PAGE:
The answer is neither. Giving each other a chance doesn’t mean gritting your teeth and biting your tongue. Giving each other a chance doesn’t mean allowing the other side to perpetually define you as uncivil, as too angry, as acting in bad faith. Giving each other a chance means that our debates should be more heated, more detailed and more substantial than ever. Giving each other a chance means attacking each other relentlessly but based off of fact, genuinely held belief and the substance of the issue. It means debate that is fierce about the issues yet not about the person. It means good faith debate — the most misused term in American politics.
Those who’ve read my columns before are familiar with my disdain for the usage of that term. It’s the merry go ‘round of political debate. It goes something like this: John criticizes Jeff. Jeff accuses John of acting in bad faith. He says John is attacking him just for sake of attacking him. John accuses Jeff of deflecting from the debate and thereby, acting in bad faith himself. Rinse, repeat until all sides grow tired.
Good faith doesn’t mean anything anymore. It’s the political equivalent of flopping in the NBA. If you can’t make a bucket, you know you have that in your back pocket.
But despite that term’s misuse in recent years, we really do need good faith debate right now. Desperately. Former Sun columnist Michael Johns ’20 and I had an exchange on this very topic last spring precisely because, even though we disagree on how to solve it, we do agree on the problem at least. Our debates have become total wars of personal attrition.
The way we solve this is not by holding back our attacks. The way we solve this is not by depersonalizing debates and pretending that politics is some intellectualized conversation starter. It’s not. Politics should not be dispassionate. Once you’ve separated your ideals wholly from your emotions, you’ve created a politics with plenty of mind but zero soul. You’ve computerized politics.
The way we solve this is by having legitimate good faith debates — debates where we keep the brutality in our disagreement on the issues and out of our dm’s. Giving each other a chance means entering into debate and giving our own side a chance — not coating our opinion in velvet and only mildly defending it. Giving each other a chance means attacking the other side with every ounce of passion you feel — but attacking the side rather than the person.
It is, to some extent, inherently a contradiction. There are times when you can’t avoid attacking the other person. There are times when debate is impossible because someone’s opinion so basically undermines your humanity that it is not worth your time. There are times when even if you engage in good faith, the other side just won’t. And sometimes your perception of whether they are engaging in bad faith or not might even be wrong too.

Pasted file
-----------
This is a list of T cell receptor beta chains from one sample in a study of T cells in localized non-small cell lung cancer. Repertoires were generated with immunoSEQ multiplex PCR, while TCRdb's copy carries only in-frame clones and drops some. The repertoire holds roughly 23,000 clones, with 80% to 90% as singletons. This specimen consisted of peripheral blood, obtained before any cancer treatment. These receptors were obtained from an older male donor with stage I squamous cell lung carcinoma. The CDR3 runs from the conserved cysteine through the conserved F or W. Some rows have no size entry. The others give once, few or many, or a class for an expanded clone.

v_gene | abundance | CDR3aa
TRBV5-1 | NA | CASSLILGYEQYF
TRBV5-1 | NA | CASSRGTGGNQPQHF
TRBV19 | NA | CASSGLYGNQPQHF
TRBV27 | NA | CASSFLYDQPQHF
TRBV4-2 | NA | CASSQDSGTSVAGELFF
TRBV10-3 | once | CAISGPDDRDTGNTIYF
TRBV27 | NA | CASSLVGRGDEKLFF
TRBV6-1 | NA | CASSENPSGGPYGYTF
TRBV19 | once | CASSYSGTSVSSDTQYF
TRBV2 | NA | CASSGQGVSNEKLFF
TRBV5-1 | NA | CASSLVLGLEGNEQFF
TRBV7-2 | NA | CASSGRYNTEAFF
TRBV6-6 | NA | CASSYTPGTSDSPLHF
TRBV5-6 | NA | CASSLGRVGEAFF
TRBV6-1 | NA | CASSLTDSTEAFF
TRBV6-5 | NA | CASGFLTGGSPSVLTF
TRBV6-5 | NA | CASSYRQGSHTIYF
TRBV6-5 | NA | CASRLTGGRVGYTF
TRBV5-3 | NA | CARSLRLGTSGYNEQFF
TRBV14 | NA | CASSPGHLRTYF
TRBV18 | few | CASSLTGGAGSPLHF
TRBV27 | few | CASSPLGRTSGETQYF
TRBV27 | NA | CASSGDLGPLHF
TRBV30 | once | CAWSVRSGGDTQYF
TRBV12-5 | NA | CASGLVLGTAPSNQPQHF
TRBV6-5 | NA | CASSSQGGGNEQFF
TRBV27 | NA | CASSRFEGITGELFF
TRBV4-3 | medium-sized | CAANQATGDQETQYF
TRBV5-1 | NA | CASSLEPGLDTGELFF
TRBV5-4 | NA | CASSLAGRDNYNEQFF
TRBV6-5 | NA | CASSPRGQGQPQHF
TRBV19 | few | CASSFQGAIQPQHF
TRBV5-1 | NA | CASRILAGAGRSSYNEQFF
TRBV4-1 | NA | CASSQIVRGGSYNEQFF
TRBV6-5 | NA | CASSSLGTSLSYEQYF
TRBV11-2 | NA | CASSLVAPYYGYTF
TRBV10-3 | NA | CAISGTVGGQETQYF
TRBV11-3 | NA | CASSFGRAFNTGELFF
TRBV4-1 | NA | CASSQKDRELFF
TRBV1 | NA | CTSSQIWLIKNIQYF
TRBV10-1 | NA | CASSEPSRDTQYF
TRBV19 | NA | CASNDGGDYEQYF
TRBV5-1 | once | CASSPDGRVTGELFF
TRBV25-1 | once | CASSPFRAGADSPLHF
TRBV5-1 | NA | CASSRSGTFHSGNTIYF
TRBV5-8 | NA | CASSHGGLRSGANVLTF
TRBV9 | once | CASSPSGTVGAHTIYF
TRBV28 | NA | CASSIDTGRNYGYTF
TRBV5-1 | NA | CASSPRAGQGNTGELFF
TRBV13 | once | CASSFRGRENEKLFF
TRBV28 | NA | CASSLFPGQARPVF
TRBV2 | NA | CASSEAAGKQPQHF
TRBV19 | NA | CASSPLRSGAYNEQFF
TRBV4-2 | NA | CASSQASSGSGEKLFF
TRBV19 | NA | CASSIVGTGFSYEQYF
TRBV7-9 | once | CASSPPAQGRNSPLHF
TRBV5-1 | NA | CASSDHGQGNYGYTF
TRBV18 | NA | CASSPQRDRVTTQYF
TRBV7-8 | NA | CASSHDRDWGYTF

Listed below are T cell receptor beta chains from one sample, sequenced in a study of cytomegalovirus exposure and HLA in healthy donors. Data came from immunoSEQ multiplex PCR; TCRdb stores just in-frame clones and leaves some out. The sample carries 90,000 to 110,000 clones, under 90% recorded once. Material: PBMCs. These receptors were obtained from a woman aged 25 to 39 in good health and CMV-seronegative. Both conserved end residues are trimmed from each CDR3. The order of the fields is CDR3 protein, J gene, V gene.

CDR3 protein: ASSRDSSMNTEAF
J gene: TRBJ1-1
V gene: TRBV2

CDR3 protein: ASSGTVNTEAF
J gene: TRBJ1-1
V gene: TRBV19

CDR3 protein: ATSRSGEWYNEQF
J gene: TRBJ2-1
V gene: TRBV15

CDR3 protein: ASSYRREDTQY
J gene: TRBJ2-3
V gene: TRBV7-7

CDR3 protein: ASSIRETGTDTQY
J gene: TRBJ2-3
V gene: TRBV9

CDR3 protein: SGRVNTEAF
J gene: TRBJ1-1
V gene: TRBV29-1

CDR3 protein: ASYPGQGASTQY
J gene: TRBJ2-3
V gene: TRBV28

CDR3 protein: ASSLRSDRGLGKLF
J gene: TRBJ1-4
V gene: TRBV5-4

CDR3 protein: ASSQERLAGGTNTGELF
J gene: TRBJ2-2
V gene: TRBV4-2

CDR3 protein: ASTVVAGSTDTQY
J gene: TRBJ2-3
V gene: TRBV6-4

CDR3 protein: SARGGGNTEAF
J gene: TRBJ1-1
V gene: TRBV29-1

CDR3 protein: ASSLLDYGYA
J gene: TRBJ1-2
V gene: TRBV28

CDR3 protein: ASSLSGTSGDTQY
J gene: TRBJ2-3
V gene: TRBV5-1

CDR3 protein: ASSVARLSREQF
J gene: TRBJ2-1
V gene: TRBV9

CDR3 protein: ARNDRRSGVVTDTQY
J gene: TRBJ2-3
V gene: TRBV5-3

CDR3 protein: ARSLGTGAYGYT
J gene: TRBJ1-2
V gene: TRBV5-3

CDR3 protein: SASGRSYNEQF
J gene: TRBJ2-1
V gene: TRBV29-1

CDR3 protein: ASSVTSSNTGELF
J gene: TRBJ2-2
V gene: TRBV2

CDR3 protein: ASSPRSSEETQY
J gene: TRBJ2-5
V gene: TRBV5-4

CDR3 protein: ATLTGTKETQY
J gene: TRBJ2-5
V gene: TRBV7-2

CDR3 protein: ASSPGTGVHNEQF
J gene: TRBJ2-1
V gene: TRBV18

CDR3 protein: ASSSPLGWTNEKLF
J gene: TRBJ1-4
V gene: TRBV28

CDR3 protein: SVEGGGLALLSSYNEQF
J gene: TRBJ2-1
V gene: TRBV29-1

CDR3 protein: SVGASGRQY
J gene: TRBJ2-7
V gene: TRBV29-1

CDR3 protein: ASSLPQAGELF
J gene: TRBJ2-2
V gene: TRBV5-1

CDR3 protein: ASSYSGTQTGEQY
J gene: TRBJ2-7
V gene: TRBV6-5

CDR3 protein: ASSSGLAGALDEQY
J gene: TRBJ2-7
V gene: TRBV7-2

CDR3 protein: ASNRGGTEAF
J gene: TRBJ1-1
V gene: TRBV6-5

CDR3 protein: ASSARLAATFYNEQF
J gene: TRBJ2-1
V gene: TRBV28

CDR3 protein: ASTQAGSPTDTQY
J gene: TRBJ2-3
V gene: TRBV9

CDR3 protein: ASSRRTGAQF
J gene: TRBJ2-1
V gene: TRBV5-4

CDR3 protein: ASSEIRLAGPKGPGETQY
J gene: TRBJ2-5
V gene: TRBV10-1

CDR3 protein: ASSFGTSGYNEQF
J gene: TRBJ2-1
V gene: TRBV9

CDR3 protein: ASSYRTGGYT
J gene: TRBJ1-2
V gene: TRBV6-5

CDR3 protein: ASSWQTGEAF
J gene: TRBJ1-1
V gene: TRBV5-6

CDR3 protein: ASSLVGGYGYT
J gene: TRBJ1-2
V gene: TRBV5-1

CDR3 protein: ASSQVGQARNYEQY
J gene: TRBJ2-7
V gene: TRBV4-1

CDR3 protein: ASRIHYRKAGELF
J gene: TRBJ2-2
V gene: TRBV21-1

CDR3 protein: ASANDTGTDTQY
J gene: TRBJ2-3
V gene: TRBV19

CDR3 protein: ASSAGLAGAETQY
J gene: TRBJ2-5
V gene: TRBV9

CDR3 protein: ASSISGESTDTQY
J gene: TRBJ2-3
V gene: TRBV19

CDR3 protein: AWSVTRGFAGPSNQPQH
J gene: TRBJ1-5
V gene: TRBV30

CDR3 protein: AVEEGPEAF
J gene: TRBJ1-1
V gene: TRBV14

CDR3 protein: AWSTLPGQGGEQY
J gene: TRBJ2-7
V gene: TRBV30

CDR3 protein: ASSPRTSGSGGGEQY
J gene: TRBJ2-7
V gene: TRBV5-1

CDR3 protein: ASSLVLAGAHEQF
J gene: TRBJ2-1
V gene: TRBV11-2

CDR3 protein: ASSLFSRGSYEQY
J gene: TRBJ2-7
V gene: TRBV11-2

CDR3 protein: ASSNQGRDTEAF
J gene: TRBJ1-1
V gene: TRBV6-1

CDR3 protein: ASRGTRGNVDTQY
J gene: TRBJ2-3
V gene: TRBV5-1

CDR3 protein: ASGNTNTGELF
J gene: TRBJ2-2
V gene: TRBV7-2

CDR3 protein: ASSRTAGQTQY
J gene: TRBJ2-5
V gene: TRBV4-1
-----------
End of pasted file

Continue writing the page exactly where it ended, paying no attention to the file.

That’s why good faith cannot mean blind faith. The same way that while the Biden administration should give bipartisanship an honest shot on legislation whenever possible, they should not hold their breath, we should give honest debate a shot whenever possible, but we cannot pretend there is honesty if we start from a place where there is none.
That’s how we can genuinely give each other a chance.
I’m inclined to listen to Biden because I’ve always admired him. He was my political hero as a kid. It wasn’t for his political brand. It certainly wasn’t his ideology. It was because of how he lived and breathed resilience. I don’t even need to recite his history of unimaginable loss — everybody already knows it. His very existence, his perseverance, his perpetual sense of hope reflected in his warm hearted rope line interactions with those undergoing mourning and that blinding Cheshire cat grin always seemed to reveal something inalienable about the American character: Our capacity to move forward, to continue in our darkest moments.
It’s a romanticized view of politics. A warped and completely unrealistic one. But as someone whose families on both sides likewise braved unimaginable loss in their own ways on their journeys to finding hope in this country, I choose to believe in it. I’m not ready to shrug off the future of America. I’m not ready to move away. I believe in unity in all its contradictions. I believe in getting there through a politics which embraces good faith debate without a blind faith in our opponents’ better angels. I believe that as individuals in the Cornell community, we can truly make a difference in moving to a more unified national politics.
Andrew V. Lorenzen is a junior in the College of Arts and Sciences. He can be reached at email@example.com. When We’re Sixty Four runs every other Tuesday this semester.